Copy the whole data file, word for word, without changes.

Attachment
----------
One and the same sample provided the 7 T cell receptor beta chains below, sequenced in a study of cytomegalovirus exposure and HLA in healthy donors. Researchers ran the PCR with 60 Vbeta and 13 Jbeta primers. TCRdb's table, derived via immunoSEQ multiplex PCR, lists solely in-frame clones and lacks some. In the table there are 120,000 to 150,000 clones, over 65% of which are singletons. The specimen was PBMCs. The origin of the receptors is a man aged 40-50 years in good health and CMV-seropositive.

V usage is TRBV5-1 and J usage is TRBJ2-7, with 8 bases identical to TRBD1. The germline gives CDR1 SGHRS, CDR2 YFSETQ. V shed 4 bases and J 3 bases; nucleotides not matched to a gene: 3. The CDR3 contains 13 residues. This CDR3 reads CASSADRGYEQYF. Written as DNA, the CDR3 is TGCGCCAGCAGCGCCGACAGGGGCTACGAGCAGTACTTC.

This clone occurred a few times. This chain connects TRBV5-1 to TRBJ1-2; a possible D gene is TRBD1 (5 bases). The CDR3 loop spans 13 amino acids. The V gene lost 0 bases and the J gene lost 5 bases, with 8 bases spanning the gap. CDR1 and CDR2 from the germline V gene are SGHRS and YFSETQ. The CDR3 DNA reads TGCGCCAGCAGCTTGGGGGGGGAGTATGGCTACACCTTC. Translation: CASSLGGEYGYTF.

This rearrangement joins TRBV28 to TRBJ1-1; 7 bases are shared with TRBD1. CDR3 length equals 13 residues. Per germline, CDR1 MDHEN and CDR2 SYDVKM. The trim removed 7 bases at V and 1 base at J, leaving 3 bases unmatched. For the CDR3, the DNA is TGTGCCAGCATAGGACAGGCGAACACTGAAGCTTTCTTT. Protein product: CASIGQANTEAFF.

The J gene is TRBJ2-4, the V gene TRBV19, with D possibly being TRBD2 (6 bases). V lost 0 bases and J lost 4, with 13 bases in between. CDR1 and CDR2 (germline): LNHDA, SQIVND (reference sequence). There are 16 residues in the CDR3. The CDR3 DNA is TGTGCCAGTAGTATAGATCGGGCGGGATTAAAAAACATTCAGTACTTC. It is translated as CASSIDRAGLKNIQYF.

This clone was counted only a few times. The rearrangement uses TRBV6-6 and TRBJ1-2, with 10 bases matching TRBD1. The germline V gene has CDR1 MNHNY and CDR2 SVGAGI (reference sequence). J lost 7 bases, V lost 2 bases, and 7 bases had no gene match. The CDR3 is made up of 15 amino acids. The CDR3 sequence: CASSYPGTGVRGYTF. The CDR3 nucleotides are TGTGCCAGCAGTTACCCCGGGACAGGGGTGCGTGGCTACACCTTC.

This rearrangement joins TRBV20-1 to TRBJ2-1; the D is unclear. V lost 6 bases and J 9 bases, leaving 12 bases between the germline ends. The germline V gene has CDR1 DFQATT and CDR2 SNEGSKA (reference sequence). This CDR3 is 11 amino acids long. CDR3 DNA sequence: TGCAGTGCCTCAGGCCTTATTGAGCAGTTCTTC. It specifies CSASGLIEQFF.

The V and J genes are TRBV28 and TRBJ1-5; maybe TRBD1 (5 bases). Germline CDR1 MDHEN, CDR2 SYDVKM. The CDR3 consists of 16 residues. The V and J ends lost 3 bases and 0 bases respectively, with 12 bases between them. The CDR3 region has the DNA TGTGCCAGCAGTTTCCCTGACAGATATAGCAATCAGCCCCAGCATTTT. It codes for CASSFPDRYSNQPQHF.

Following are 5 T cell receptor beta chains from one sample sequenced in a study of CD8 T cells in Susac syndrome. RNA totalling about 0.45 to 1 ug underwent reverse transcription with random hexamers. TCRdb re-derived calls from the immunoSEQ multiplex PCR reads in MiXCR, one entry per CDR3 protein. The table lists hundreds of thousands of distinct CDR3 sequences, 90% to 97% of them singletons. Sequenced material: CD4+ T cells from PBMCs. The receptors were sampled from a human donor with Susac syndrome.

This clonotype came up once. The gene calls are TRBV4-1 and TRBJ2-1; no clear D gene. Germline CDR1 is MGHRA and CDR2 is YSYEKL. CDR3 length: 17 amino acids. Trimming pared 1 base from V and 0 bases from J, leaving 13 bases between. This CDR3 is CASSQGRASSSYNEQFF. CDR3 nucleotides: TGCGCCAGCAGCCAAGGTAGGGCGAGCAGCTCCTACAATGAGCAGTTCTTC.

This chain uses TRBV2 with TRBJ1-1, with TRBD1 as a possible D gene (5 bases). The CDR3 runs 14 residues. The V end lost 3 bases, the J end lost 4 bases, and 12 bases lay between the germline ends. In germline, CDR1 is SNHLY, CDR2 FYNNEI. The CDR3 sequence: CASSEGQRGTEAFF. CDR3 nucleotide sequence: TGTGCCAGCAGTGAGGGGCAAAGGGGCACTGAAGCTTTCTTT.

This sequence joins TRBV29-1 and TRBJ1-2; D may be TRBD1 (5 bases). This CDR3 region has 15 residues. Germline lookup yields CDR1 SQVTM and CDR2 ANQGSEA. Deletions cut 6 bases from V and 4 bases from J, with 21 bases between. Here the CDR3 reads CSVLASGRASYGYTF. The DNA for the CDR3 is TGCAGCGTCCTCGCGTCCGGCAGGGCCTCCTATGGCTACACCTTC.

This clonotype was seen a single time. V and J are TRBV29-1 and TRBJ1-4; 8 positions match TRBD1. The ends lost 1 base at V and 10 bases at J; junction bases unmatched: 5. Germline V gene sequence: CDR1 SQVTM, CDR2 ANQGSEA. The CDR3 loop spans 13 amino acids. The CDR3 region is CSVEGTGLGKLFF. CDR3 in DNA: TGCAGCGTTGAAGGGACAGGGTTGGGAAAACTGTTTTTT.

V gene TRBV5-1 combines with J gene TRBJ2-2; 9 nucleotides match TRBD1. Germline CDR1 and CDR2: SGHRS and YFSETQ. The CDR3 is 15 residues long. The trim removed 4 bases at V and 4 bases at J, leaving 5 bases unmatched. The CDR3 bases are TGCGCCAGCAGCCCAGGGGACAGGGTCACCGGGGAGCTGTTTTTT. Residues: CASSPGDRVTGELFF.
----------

One and the same sample provided the 7 T cell receptor beta chains below, sequenced in a study of cytomegalovirus exposure and HLA in healthy donors. Researchers ran the PCR with 60 Vbeta and 13 Jbeta primers. TCRdb's table, derived via immunoSEQ multiplex PCR, lists solely in-frame clones and lacks some. In the table there are 120,000 to 150,000 clones, over 65% of which are singletons. The specimen was PBMCs. The origin of the receptors is a man aged 40-50 years in good health and CMV-seropositive.

V usage is TRBV5-1 and J usage is TRBJ2-7, with 8 bases identical to TRBD1. The germline gives CDR1 SGHRS, CDR2 YFSETQ. V shed 4 bases and J 3 bases; nucleotides not matched to a gene: 3. The CDR3 contains 13 residues. This CDR3 reads CASSADRGYEQYF. Written as DNA, the CDR3 is TGCGCCAGCAGCGCCGACAGGGGCTACGAGCAGTACTTC.

This clone occurred a few times. This chain connects TRBV5-1 to TRBJ1-2; a possible D gene is TRBD1 (5 bases). The CDR3 loop spans 13 amino acids. The V gene lost 0 bases and the J gene lost 5 bases, with 8 bases spanning the gap. CDR1 and CDR2 from the germline V gene are SGHRS and YFSETQ. The CDR3 DNA reads TGCGCCAGCAGCTTGGGGGGGGAGTATGGCTACACCTTC. Translation: CASSLGGEYGYTF.

This rearrangement joins TRBV28 to TRBJ1-1; 7 bases are shared with TRBD1. CDR3 length equals 13 residues. Per germline, CDR1 MDHEN and CDR2 SYDVKM. The trim removed 7 bases at V and 1 base at J, leaving 3 bases unmatched. For the CDR3, the DNA is TGTGCCAGCATAGGACAGGCGAACACTGAAGCTTTCTTT. Protein product: CASIGQANTEAFF.

The J gene is TRBJ2-4, the V gene TRBV19, with D possibly being TRBD2 (6 bases). V lost 0 bases and J lost 4, with 13 bases in between. CDR1 and CDR2 (germline): LNHDA, SQIVND (reference sequence). There are 16 residues in the CDR3. The CDR3 DNA is TGTGCCAGTAGTATAGATCGGGCGGGATTAAAAAACATTCAGTACTTC. It is translated as CASSIDRAGLKNIQYF.

This clone was counted only a few times. The rearrangement uses TRBV6-6 and TRBJ1-2, with 10 bases matching TRBD1. The germline V gene has CDR1 MNHNY and CDR2 SVGAGI (reference sequence). J lost 7 bases, V lost 2 bases, and 7 bases had no gene match. The CDR3 is made up of 15 amino acids. The CDR3 sequence: CASSYPGTGVRGYTF. The CDR3 nucleotides are TGTGCCAGCAGTTACCCCGGGACAGGGGTGCGTGGCTACACCTTC.

This rearrangement joins TRBV20-1 to TRBJ2-1; the D is unclear. V lost 6 bases and J 9 bases, leaving 12 bases between the germline ends. The germline V gene has CDR1 DFQATT and CDR2 SNEGSKA (reference sequence). This CDR3 is 11 amino acids long. CDR3 DNA sequence: TGCAGTGCCTCAGGCCTTATTGAGCAGTTCTTC. It specifies CSASGLIEQFF.

The V and J genes are TRBV28 and TRBJ1-5; maybe TRBD1 (5 bases). Germline CDR1 MDHEN, CDR2 SYDVKM. The CDR3 consists of 16 residues. The V and J ends lost 3 bases and 0 bases respectively, with 12 bases between them. The CDR3 region has the DNA TGTGCCAGCAGTTTCCCTGACAGATATAGCAATCAGCCCCAGCATTTT. It codes for CASSFPDRYSNQPQHF.

Following are 5 T cell receptor beta chains from one sample sequenced in a study of CD8 T cells in Susac syndrome. RNA totalling about 0.45 to 1 ug underwent reverse transcription with random hexamers. TCRdb re-derived calls from the immunoSEQ multiplex PCR reads in MiXCR, one entry per CDR3 protein. The table lists hundreds of thousands of distinct CDR3 sequences, 90% to 97% of them singletons. Sequenced material: CD4+ T cells from PBMCs. The receptors were sampled from a human donor with Susac syndrome.

This clonotype came up once. The gene calls are TRBV4-1 and TRBJ2-1; no clear D gene. Germline CDR1 is MGHRA and CDR2 is YSYEKL. CDR3 length: 17 amino acids. Trimming pared 1 base from V and 0 bases from J, leaving 13 bases between. This CDR3 is CASSQGRASSSYNEQFF. CDR3 nucleotides: TGCGCCAGCAGCCAAGGTAGGGCGAGCAGCTCCTACAATGAGCAGTTCTTC.

This chain uses TRBV2 with TRBJ1-1, with TRBD1 as a possible D gene (5 bases). The CDR3 runs 14 residues. The V end lost 3 bases, the J end lost 4 bases, and 12 bases lay between the germline ends. In germline, CDR1 is SNHLY, CDR2 FYNNEI. The CDR3 sequence: CASSEGQRGTEAFF. CDR3 nucleotide sequence: TGTGCCAGCAGTGAGGGGCAAAGGGGCACTGAAGCTTTCTTT.

This sequence joins TRBV29-1 and TRBJ1-2; D may be TRBD1 (5 bases). This CDR3 region has 15 residues. Germline lookup yields CDR1 SQVTM and CDR2 ANQGSEA. Deletions cut 6 bases from V and 4 bases from J, with 21 bases between. Here the CDR3 reads CSVLASGRASYGYTF. The DNA for the CDR3 is TGCAGCGTCCTCGCGTCCGGCAGGGCCTCCTATGGCTACACCTTC.

This clonotype was seen a single time. V and J are TRBV29-1 and TRBJ1-4; 8 positions match TRBD1. The ends lost 1 base at V and 10 bases at J; junction bases unmatched: 5. Germline V gene sequence: CDR1 SQVTM, CDR2 ANQGSEA. The CDR3 loop spans 13 amino acids. The CDR3 region is CSVEGTGLGKLFF. CDR3 in DNA: TGCAGCGTTGAAGGGACAGGGTTGGGAAAACTGTTTTTT.

V gene TRBV5-1 combines with J gene TRBJ2-2; 9 nucleotides match TRBD1. Germline CDR1 and CDR2: SGHRS and YFSETQ. The CDR3 is 15 residues long. The trim removed 4 bases at V and 4 bases at J, leaving 5 bases unmatched. The CDR3 bases are TGCGCCAGCAGCCCAGGGGACAGGGTCACCGGGGAGCTGTTTTTT. Residues: CASSPGDRVTGELFF.